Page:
The rainy season has officially begun, and that means rainy days and turbulent storms are up ahead. The Philippines, lying astride the typhoon belt, is considered the world’s most disaster-prone country. This is according to Germanwatch, an organization focused on political and economic frameworks related to development and the environment. Just in a span of five years, the country experienced 3 of the worst typhoons ever, and it is estimated that an average of 20 typhoons cause a path of destruction in the Philippines every year. In a country susceptible to extreme weather conditions, it’s important for its people to take precautions.
For this article, MoneyMax.ph, a comparison website for personal finance products, lists 6 ways you can prepare for a deadly typhoon.
De-clog drainage ways
It’s important to have clog-free gutters and downspouts for proper drainage. This avoids rainwater collecting and rising to alarming levels which prevents flooding. In addition, it’s important for your waterways to be free from mud, debris, and other particles to avoid water-related diseases. When floodwaters are contaminated, they present risks for infection and provide breeding sites for mosquitoes. De-clogging your waterways not only provides proper drainage but decreases your risk to diseases as well.
Know the emergency numbers
During torrential storms, it’s important to contact the necessary authorities to receive assistance in the soonest time possible and also spread news of safety warnings to neighboring places. Contacting authorities provide for faster dispatch especially since electric lines may be affected by typhoons. Below are the necessary numbers you should familiarize yourself with to prepare for a deadly typhoon:
- Red Cross – 790-2300; 527-0000
- Philippine National Police (PNP) – 117 or send TXT PNP to 2920
- National Disaster and Risk Reduction Management Council – 911-1406; 911-1873; 912-2665; 912-5668
Know your surroundings
To prepare for a storm, it’s important to know your surroundings. Look for emergency exits and elevated areas. Familiarize yourself with evacuation routes. Higher grounds make you less susceptible to floods, and memorizing evacuation routes will lessen your panic and paranoia when disaster hits. During turbulent times such as typhoons, it’s important to think on your feet, so memorizing elevated areas and evacuation routes will help you respond to emergencies faster.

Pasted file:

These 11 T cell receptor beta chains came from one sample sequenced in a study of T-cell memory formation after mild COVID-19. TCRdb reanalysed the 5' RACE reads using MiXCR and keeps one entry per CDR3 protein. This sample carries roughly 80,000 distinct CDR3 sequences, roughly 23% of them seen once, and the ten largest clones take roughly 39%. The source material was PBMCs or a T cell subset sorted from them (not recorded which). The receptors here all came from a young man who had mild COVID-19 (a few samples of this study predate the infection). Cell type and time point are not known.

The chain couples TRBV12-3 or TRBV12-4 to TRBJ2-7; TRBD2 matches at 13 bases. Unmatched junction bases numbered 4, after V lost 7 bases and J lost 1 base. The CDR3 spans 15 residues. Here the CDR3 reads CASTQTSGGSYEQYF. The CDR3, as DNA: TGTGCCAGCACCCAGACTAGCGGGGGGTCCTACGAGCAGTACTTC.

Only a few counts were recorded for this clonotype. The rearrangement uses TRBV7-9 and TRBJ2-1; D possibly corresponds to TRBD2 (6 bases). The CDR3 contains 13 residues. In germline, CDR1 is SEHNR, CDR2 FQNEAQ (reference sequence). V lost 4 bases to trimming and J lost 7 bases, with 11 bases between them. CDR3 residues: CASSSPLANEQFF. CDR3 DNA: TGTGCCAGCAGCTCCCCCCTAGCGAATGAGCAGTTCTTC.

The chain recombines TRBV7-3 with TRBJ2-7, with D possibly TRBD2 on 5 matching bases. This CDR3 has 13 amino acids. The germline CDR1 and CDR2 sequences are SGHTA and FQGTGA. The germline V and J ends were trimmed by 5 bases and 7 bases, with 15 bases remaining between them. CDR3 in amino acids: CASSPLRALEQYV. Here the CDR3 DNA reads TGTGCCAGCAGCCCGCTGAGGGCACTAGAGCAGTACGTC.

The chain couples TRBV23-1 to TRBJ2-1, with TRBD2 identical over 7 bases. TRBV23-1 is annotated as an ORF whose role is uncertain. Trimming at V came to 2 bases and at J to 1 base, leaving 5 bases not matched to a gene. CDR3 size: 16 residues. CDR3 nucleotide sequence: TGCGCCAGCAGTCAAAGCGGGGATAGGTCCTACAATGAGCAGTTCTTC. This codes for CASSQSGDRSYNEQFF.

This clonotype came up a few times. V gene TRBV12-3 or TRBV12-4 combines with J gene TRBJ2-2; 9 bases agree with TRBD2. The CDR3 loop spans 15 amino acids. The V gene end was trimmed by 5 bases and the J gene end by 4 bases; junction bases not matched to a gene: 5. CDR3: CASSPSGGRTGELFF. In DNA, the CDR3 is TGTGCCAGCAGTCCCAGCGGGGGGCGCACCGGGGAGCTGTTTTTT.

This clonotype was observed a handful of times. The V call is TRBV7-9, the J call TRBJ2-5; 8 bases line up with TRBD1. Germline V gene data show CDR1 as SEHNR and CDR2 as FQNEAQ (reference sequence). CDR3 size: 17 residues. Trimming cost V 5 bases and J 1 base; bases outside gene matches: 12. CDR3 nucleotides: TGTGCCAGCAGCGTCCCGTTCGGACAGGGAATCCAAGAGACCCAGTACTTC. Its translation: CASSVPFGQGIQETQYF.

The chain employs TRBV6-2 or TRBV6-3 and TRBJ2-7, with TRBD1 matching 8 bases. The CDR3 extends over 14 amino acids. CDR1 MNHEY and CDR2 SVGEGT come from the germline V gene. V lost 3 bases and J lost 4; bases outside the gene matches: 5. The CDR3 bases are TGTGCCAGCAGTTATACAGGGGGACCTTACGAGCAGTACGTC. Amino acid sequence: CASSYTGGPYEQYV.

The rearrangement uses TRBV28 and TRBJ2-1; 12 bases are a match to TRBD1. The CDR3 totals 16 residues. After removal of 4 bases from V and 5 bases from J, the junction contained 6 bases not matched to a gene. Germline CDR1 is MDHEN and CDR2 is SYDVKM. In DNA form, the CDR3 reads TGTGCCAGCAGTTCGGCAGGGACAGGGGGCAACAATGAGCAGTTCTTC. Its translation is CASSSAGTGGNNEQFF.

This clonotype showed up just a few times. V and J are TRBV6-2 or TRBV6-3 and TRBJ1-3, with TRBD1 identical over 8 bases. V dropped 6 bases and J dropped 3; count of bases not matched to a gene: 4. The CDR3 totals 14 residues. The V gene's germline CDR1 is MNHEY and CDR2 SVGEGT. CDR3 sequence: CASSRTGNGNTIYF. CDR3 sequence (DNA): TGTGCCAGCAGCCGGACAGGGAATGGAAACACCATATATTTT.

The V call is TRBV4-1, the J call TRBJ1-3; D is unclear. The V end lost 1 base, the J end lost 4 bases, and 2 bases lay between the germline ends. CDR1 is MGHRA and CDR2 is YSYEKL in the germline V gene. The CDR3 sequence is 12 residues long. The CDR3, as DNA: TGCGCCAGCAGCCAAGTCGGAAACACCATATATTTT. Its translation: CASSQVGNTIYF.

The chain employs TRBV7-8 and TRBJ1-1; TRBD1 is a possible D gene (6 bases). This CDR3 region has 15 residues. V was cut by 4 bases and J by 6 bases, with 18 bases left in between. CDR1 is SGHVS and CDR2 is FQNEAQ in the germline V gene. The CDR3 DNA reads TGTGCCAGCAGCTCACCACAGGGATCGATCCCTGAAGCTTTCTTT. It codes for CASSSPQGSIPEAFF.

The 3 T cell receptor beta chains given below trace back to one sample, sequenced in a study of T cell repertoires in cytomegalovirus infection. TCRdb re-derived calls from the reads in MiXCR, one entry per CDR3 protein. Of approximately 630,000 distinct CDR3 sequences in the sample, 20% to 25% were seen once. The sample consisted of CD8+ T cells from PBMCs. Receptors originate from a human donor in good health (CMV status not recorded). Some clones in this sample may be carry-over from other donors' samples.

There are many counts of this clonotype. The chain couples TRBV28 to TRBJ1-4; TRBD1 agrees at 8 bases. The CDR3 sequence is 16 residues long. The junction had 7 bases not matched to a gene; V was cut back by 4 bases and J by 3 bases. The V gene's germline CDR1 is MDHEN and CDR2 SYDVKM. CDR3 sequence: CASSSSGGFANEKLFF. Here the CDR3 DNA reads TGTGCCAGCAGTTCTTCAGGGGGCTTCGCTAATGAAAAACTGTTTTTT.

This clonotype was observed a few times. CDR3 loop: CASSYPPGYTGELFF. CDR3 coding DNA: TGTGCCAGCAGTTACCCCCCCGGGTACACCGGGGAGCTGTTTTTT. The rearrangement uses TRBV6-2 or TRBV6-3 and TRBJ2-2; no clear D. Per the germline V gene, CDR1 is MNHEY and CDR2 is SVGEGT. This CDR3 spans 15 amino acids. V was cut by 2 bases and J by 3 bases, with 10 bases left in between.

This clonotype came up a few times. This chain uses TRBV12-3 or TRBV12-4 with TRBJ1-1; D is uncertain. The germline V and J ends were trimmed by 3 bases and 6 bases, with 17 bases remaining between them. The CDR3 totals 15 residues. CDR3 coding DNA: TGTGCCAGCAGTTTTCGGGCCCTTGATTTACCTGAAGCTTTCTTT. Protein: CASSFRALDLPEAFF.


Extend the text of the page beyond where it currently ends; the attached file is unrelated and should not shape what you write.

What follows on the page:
Protect yourself through insurance. In the case of natural disasters, do so through non-life insurance policies. Many people decided to forego insurance because of the annual premiums; however, in the event of a natural disaster, such as submerged vehicles and homes, you’re bound to spend more repairing or replacing your vehicles and renovating your home than paying your annual insurance premiums. You may think that you wouldn’t need a car or home insurance; that is until disaster strikes and it’s too late. To ease your financial burden, MoneyMax.ph has a comparison platform that lets you compare car insurance policies from different providers, so you have the option to pick the most affordable policy. When applying for car or home insurance, it’s important to read the fine print of your policy to ensure that your coverage includes a payout for incidents caused by natural disasters or ‘acts of nature’.
Loose objects are hazardous, more especially during floods. It’s better to be preventive rather than corrective, so don’t wait for a typhoon to happen to realize that you should have done x number of things to your house. This is where repairs come in; it’s important to regularly maintain your house. This includes reinforcing and repairing roof tiles, garage doors, windows, and the like. You don’t want leaks pouring through your walls and flooring. Even more so, it’s going to be more expensive to repair items after a flood. With this in mind, reinforce and repair parts of your home to protect from flooding and heavy storms.
It’s important to trim your trees and shrubs. Not only will they become wind-resistant but they act as a buffer as well. Trees and shrubs slow down wind velocity and reduce damages caused by heavy winds, such as falling electrical posts and billboards. However, don’t cut your plants and trees too short or bare since they also help prevent flooding and soil erosion.
In the Philippines, typhoons are a matter of ‘if’ not ‘when’, so it’s important to be preventive rather than corrective. Surely, the 6 tips above will help your prepare for a deadly typhoon.
Author Bio: Kyle Kam is a Digital Marketing Specialist of MoneyMax.ph, a financial comparison website aiming to help Filipinos save money through diligent comparisons of financial products.